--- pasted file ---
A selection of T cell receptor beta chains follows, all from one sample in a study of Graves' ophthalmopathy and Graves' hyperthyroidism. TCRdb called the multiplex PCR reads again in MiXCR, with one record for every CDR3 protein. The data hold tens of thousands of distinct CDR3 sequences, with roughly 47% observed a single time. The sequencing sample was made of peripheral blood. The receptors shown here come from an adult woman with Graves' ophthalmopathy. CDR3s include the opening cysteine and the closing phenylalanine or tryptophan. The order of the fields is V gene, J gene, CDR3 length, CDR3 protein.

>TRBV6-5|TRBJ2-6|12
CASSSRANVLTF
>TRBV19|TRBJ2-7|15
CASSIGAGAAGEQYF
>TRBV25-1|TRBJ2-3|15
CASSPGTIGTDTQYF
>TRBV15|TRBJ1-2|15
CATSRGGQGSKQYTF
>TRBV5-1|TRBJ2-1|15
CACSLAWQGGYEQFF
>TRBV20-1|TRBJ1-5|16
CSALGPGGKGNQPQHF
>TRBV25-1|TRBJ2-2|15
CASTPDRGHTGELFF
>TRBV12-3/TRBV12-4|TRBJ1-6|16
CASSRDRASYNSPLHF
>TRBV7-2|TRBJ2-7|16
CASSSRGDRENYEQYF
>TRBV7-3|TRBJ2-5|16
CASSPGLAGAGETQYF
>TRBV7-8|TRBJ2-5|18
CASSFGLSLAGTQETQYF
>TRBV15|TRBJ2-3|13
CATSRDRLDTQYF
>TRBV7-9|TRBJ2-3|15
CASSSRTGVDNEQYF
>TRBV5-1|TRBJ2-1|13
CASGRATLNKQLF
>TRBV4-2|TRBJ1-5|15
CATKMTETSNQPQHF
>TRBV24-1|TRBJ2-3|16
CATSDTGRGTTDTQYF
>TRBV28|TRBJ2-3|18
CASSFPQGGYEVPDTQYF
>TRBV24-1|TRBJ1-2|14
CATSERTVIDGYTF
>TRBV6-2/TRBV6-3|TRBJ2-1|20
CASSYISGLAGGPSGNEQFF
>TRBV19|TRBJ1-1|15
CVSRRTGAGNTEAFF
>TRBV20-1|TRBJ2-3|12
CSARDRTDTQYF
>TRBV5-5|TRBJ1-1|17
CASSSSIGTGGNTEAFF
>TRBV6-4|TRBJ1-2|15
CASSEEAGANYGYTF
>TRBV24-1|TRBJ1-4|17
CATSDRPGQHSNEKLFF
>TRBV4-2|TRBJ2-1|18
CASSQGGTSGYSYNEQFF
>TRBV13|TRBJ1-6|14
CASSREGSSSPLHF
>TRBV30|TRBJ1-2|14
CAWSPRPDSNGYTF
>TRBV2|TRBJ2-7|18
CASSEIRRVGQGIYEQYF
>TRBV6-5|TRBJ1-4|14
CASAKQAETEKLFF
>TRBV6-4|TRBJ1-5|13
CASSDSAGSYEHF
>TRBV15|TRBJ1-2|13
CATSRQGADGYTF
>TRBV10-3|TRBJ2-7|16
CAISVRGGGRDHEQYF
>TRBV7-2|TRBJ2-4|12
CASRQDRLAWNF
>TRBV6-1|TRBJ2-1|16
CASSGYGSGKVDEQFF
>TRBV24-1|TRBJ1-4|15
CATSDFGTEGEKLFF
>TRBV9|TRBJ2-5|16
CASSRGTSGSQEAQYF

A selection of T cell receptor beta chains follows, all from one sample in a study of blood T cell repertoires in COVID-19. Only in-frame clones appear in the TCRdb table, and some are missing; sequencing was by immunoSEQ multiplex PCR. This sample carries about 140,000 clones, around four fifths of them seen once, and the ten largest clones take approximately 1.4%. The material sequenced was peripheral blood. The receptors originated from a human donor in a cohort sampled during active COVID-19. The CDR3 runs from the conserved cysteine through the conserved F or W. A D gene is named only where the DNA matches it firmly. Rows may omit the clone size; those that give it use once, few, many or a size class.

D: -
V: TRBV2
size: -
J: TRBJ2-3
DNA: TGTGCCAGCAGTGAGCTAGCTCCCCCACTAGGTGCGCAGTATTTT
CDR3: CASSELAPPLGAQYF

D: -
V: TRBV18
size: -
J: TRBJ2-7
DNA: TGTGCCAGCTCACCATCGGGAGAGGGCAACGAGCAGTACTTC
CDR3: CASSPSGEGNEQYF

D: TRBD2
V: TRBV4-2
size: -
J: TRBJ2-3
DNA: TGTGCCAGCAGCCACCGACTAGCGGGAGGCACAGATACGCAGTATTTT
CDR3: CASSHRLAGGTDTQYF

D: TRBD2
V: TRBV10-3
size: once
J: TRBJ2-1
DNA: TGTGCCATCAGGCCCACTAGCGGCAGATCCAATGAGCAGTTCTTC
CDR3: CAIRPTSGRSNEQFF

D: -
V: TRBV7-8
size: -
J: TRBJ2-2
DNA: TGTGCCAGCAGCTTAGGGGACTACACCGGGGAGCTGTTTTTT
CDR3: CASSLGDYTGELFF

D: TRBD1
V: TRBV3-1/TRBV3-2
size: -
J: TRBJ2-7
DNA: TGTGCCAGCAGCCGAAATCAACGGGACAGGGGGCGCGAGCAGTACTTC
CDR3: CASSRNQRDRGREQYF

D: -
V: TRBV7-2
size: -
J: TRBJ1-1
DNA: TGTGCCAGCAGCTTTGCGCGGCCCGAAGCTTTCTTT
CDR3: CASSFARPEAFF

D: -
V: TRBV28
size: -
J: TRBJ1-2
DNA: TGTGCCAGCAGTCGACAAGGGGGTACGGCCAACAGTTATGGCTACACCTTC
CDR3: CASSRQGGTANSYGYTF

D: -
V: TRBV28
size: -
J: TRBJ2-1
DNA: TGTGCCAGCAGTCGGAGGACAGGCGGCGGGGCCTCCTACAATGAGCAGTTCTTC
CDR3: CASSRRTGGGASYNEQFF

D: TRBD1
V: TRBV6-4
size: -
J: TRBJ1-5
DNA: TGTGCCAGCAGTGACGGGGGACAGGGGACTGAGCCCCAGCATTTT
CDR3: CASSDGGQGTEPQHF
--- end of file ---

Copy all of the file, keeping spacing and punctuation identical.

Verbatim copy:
A selection of T cell receptor beta chains follows, all from one sample in a study of Graves' ophthalmopathy and Graves' hyperthyroidism. TCRdb called the multiplex PCR reads again in MiXCR, with one record for every CDR3 protein. The data hold tens of thousands of distinct CDR3 sequences, with roughly 47% observed a single time. The sequencing sample was made of peripheral blood. The receptors shown here come from an adult woman with Graves' ophthalmopathy. CDR3s include the opening cysteine and the closing phenylalanine or tryptophan. The order of the fields is V gene, J gene, CDR3 length, CDR3 protein.

>TRBV6-5|TRBJ2-6|12
CASSSRANVLTF
>TRBV19|TRBJ2-7|15
CASSIGAGAAGEQYF
>TRBV25-1|TRBJ2-3|15
CASSPGTIGTDTQYF
>TRBV15|TRBJ1-2|15
CATSRGGQGSKQYTF
>TRBV5-1|TRBJ2-1|15
CACSLAWQGGYEQFF
>TRBV20-1|TRBJ1-5|16
CSALGPGGKGNQPQHF
>TRBV25-1|TRBJ2-2|15
CASTPDRGHTGELFF
>TRBV12-3/TRBV12-4|TRBJ1-6|16
CASSRDRASYNSPLHF
>TRBV7-2|TRBJ2-7|16
CASSSRGDRENYEQYF
>TRBV7-3|TRBJ2-5|16
CASSPGLAGAGETQYF
>TRBV7-8|TRBJ2-5|18
CASSFGLSLAGTQETQYF
>TRBV15|TRBJ2-3|13
CATSRDRLDTQYF
>TRBV7-9|TRBJ2-3|15
CASSSRTGVDNEQYF
>TRBV5-1|TRBJ2-1|13
CASGRATLNKQLF
>TRBV4-2|TRBJ1-5|15
CATKMTETSNQPQHF
>TRBV24-1|TRBJ2-3|16
CATSDTGRGTTDTQYF
>TRBV28|TRBJ2-3|18
CASSFPQGGYEVPDTQYF
>TRBV24-1|TRBJ1-2|14
CATSERTVIDGYTF
>TRBV6-2/TRBV6-3|TRBJ2-1|20
CASSYISGLAGGPSGNEQFF
>TRBV19|TRBJ1-1|15
CVSRRTGAGNTEAFF
>TRBV20-1|TRBJ2-3|12
CSARDRTDTQYF
>TRBV5-5|TRBJ1-1|17
CASSSSIGTGGNTEAFF
>TRBV6-4|TRBJ1-2|15
CASSEEAGANYGYTF
>TRBV24-1|TRBJ1-4|17
CATSDRPGQHSNEKLFF
>TRBV4-2|TRBJ2-1|18
CASSQGGTSGYSYNEQFF
>TRBV13|TRBJ1-6|14
CASSREGSSSPLHF
>TRBV30|TRBJ1-2|14
CAWSPRPDSNGYTF
>TRBV2|TRBJ2-7|18
CASSEIRRVGQGIYEQYF
>TRBV6-5|TRBJ1-4|14
CASAKQAETEKLFF
>TRBV6-4|TRBJ1-5|13
CASSDSAGSYEHF
>TRBV15|TRBJ1-2|13
CATSRQGADGYTF
>TRBV10-3|TRBJ2-7|16
CAISVRGGGRDHEQYF
>TRBV7-2|TRBJ2-4|12
CASRQDRLAWNF
>TRBV6-1|TRBJ2-1|16
CASSGYGSGKVDEQFF
>TRBV24-1|TRBJ1-4|15
CATSDFGTEGEKLFF
>TRBV9|TRBJ2-5|16
CASSRGTSGSQEAQYF

A selection of T cell receptor beta chains follows, all from one sample in a study of blood T cell repertoires in COVID-19. Only in-frame clones appear in the TCRdb table, and some are missing; sequencing was by immunoSEQ multiplex PCR. This sample carries about 140,000 clones, around four fifths of them seen once, and the ten largest clones take approximately 1.4%. The material sequenced was peripheral blood. The receptors originated from a human donor in a cohort sampled during active COVID-19. The CDR3 runs from the conserved cysteine through the conserved F or W. A D gene is named only where the DNA matches it firmly. Rows may omit the clone size; those that give it use once, few, many or a size class.

D: -
V: TRBV2
size: -
J: TRBJ2-3
DNA: TGTGCCAGCAGTGAGCTAGCTCCCCCACTAGGTGCGCAGTATTTT
CDR3: CASSELAPPLGAQYF

D: -
V: TRBV18
size: -
J: TRBJ2-7
DNA: TGTGCCAGCTCACCATCGGGAGAGGGCAACGAGCAGTACTTC
CDR3: CASSPSGEGNEQYF

D: TRBD2
V: TRBV4-2
size: -
J: TRBJ2-3
DNA: TGTGCCAGCAGCCACCGACTAGCGGGAGGCACAGATACGCAGTATTTT
CDR3: CASSHRLAGGTDTQYF

D: TRBD2
V: TRBV10-3
size: once
J: TRBJ2-1
DNA: TGTGCCATCAGGCCCACTAGCGGCAGATCCAATGAGCAGTTCTTC
CDR3: CAIRPTSGRSNEQFF

D: -
V: TRBV7-8
size: -
J: TRBJ2-2
DNA: TGTGCCAGCAGCTTAGGGGACTACACCGGGGAGCTGTTTTTT
CDR3: CASSLGDYTGELFF

D: TRBD1
V: TRBV3-1/TRBV3-2
size: -
J: TRBJ2-7
DNA: TGTGCCAGCAGCCGAAATCAACGGGACAGGGGGCGCGAGCAGTACTTC
CDR3: CASSRNQRDRGREQYF

D: -
V: TRBV7-2
size: -
J: TRBJ1-1
DNA: TGTGCCAGCAGCTTTGCGCGGCCCGAAGCTTTCTTT
CDR3: CASSFARPEAFF

D: -
V: TRBV28
size: -
J: TRBJ1-2
DNA: TGTGCCAGCAGTCGACAAGGGGGTACGGCCAACAGTTATGGCTACACCTTC
CDR3: CASSRQGGTANSYGYTF

D: -
V: TRBV28
size: -
J: TRBJ2-1
DNA: TGTGCCAGCAGTCGGAGGACAGGCGGCGGGGCCTCCTACAATGAGCAGTTCTTC
CDR3: CASSRRTGGGASYNEQFF

D: TRBD1
V: TRBV6-4
size: -
J: TRBJ1-5
DNA: TGTGCCAGCAGTGACGGGGGACAGGGGACTGAGCCCCAGCATTTT
CDR3: CASSDGGQGTEPQHF